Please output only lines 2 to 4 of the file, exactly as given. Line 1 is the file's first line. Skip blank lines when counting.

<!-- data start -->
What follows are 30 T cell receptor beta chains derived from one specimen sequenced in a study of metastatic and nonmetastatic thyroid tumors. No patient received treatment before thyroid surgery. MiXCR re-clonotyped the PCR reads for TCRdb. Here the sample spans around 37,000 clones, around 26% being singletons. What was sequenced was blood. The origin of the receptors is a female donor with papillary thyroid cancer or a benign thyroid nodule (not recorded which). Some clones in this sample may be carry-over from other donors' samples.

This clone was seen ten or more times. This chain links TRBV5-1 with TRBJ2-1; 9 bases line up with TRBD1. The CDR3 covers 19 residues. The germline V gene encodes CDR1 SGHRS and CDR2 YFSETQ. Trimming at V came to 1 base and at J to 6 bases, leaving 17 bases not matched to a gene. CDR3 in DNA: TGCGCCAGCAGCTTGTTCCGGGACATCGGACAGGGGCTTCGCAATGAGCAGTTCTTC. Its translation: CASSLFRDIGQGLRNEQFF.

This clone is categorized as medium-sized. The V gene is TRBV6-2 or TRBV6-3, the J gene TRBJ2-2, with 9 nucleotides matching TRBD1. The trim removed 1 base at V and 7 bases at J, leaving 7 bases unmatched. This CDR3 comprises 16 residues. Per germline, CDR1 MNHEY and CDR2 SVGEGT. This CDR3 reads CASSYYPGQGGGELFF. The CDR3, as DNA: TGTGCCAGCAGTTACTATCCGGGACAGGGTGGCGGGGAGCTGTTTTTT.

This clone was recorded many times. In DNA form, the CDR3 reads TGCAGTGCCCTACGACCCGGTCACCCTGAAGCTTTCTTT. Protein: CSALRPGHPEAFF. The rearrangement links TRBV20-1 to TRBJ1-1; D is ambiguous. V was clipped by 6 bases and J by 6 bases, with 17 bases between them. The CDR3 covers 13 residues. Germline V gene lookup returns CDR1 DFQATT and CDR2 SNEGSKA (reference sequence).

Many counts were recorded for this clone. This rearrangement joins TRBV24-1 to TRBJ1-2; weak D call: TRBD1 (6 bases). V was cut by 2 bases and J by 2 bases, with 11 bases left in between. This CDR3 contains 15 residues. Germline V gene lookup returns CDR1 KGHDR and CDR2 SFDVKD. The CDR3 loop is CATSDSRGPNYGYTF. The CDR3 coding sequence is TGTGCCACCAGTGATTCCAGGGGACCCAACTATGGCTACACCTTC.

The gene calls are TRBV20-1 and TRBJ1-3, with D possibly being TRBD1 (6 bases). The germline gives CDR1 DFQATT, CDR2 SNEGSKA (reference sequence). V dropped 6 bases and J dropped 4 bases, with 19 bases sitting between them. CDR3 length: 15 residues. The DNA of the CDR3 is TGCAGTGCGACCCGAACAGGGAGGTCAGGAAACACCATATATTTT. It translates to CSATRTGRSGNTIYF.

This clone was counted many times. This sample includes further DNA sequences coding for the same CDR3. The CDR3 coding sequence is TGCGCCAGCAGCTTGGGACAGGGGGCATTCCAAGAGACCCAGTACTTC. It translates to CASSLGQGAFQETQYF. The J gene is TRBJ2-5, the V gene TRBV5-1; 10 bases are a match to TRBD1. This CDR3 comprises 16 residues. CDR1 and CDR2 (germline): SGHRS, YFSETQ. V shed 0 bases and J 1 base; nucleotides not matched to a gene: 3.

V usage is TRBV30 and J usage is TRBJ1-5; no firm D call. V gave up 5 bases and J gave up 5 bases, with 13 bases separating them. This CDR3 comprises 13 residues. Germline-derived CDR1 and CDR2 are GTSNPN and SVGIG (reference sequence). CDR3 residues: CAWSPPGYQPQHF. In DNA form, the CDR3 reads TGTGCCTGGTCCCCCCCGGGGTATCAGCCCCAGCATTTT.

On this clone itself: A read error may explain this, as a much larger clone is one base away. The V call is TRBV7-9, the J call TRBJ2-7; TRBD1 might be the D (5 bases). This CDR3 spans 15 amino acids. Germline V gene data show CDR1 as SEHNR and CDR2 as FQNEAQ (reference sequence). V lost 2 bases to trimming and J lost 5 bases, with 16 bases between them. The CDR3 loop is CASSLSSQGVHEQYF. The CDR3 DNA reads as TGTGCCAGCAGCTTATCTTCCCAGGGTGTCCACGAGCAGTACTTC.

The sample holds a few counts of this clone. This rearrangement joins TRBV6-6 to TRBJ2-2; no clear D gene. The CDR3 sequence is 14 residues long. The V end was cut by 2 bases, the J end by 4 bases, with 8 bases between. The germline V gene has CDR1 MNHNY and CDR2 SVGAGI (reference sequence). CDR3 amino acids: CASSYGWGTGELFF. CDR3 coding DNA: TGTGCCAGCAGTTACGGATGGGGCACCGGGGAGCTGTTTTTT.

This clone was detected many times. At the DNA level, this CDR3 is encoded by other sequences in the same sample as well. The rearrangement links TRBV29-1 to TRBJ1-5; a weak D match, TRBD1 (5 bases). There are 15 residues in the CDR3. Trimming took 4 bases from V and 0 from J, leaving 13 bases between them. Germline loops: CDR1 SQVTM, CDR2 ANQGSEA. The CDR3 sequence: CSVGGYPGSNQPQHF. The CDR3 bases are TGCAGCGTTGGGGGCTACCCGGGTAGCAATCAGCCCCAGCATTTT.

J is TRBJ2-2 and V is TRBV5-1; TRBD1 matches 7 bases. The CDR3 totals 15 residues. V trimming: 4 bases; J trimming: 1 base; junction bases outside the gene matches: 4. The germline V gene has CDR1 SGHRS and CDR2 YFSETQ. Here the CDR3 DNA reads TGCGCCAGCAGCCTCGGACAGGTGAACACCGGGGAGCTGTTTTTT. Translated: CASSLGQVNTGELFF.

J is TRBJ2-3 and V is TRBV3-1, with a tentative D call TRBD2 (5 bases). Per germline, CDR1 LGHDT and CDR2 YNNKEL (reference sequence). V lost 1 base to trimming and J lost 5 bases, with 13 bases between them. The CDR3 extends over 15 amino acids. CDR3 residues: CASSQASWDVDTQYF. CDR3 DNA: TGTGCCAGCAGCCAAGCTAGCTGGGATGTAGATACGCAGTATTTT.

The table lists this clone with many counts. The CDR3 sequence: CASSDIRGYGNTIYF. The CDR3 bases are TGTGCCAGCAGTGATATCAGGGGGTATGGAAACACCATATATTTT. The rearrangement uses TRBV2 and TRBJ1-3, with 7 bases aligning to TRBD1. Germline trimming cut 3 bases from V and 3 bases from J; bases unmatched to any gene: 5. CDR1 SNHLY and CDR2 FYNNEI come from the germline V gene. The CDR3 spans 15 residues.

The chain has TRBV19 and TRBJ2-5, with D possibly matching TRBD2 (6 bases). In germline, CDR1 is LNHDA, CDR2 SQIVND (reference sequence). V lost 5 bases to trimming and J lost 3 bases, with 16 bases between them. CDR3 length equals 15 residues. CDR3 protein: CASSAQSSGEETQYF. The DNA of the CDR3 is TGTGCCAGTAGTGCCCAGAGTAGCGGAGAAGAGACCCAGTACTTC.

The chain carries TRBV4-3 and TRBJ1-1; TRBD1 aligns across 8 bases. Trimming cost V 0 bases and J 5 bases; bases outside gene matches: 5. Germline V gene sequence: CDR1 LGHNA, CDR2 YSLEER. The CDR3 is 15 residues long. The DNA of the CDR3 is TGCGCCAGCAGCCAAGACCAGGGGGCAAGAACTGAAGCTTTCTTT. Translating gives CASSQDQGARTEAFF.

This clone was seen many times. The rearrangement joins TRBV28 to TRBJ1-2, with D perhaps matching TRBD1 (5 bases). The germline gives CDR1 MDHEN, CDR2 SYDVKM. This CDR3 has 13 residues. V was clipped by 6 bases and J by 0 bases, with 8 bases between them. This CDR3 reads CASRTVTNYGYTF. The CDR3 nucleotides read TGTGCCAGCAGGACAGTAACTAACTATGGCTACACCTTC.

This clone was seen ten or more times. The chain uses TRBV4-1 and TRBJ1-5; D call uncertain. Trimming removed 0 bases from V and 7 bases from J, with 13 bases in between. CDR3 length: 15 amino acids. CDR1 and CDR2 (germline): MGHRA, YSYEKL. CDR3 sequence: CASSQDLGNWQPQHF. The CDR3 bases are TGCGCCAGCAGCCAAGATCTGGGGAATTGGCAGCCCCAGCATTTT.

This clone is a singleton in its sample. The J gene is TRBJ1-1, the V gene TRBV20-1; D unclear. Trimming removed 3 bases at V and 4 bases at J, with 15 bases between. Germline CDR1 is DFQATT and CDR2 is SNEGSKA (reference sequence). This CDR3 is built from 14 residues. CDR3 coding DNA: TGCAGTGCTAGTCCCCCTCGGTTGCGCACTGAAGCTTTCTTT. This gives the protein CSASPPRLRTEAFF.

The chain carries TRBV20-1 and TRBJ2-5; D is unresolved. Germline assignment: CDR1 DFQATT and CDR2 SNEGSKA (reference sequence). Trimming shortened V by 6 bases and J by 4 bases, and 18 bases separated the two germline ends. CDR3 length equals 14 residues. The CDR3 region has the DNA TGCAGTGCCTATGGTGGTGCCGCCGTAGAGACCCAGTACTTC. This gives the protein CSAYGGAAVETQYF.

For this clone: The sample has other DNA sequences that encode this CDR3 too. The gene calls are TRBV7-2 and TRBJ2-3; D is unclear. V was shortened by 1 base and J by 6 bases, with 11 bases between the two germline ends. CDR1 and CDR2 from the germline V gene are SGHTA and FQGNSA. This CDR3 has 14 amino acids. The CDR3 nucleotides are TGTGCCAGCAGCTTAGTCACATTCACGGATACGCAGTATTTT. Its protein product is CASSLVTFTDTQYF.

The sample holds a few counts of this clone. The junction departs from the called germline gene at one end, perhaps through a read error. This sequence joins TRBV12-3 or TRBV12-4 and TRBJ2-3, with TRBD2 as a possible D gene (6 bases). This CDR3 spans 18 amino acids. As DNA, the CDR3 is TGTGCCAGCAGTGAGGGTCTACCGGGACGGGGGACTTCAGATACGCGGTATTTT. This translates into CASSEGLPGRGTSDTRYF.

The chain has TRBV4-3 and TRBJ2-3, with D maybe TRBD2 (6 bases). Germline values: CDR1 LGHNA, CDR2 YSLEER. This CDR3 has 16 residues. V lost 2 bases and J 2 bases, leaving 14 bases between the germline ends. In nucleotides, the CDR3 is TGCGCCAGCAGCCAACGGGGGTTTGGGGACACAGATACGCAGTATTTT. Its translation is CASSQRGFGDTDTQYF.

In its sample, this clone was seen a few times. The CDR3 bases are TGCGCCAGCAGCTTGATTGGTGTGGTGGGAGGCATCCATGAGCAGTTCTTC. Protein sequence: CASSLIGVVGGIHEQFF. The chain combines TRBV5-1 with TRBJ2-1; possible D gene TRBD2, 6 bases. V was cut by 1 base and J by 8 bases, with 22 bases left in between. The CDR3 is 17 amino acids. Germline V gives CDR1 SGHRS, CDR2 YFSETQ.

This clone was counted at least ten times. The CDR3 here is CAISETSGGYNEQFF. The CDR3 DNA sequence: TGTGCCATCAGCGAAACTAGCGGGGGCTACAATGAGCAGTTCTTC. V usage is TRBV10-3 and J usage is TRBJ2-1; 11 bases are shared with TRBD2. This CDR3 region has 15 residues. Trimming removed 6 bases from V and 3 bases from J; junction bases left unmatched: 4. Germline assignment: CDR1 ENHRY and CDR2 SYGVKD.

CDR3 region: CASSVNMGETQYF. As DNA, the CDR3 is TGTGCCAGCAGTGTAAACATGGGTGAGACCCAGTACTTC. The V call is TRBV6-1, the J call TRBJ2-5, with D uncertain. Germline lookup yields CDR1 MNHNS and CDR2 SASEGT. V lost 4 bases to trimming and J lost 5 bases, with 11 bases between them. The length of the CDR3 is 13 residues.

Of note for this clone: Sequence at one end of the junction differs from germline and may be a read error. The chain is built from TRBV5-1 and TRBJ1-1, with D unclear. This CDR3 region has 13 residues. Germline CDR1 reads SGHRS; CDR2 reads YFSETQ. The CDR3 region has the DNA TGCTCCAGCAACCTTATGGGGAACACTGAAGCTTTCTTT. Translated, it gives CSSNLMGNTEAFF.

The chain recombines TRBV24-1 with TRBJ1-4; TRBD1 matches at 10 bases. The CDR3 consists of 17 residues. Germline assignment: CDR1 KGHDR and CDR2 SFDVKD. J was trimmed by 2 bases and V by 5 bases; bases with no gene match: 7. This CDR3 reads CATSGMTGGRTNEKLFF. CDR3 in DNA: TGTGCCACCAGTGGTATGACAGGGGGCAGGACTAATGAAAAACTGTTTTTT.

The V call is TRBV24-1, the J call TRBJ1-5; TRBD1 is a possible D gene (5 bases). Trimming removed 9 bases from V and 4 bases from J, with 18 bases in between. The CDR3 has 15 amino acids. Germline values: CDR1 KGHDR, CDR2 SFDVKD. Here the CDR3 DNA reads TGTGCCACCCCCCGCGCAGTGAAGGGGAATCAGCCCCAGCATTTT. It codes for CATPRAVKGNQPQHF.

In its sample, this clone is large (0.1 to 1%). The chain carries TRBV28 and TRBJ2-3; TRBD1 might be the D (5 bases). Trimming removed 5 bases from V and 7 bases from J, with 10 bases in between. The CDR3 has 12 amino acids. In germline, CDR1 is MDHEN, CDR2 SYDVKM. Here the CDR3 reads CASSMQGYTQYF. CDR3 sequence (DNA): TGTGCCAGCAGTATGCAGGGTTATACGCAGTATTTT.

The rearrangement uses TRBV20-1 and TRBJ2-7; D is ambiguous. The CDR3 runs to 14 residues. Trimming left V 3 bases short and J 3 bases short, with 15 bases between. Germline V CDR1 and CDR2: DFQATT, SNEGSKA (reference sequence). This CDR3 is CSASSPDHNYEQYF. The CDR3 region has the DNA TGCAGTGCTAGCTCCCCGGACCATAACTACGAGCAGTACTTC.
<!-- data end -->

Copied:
This clone was seen ten or more times. This chain links TRBV5-1 with TRBJ2-1; 9 bases line up with TRBD1. The CDR3 covers 19 residues. The germline V gene encodes CDR1 SGHRS and CDR2 YFSETQ. Trimming at V came to 1 base and at J to 6 bases, leaving 17 bases not matched to a gene. CDR3 in DNA: TGCGCCAGCAGCTTGTTCCGGGACATCGGACAGGGGCTTCGCAATGAGCAGTTCTTC. Its translation: CASSLFRDIGQGLRNEQFF.

This clone is categorized as medium-sized. The V gene is TRBV6-2 or TRBV6-3, the J gene TRBJ2-2, with 9 nucleotides matching TRBD1. The trim removed 1 base at V and 7 bases at J, leaving 7 bases unmatched. This CDR3 comprises 16 residues. Per germline, CDR1 MNHEY and CDR2 SVGEGT. This CDR3 reads CASSYYPGQGGGELFF. The CDR3, as DNA: TGTGCCAGCAGTTACTATCCGGGACAGGGTGGCGGGGAGCTGTTTTTT.

This clone was recorded many times. In DNA form, the CDR3 reads TGCAGTGCCCTACGACCCGGTCACCCTGAAGCTTTCTTT. Protein: CSALRPGHPEAFF. The rearrangement links TRBV20-1 to TRBJ1-1; D is ambiguous. V was clipped by 6 bases and J by 6 bases, with 17 bases between them. The CDR3 covers 13 residues. Germline V gene lookup returns CDR1 DFQATT and CDR2 SNEGSKA (reference sequence).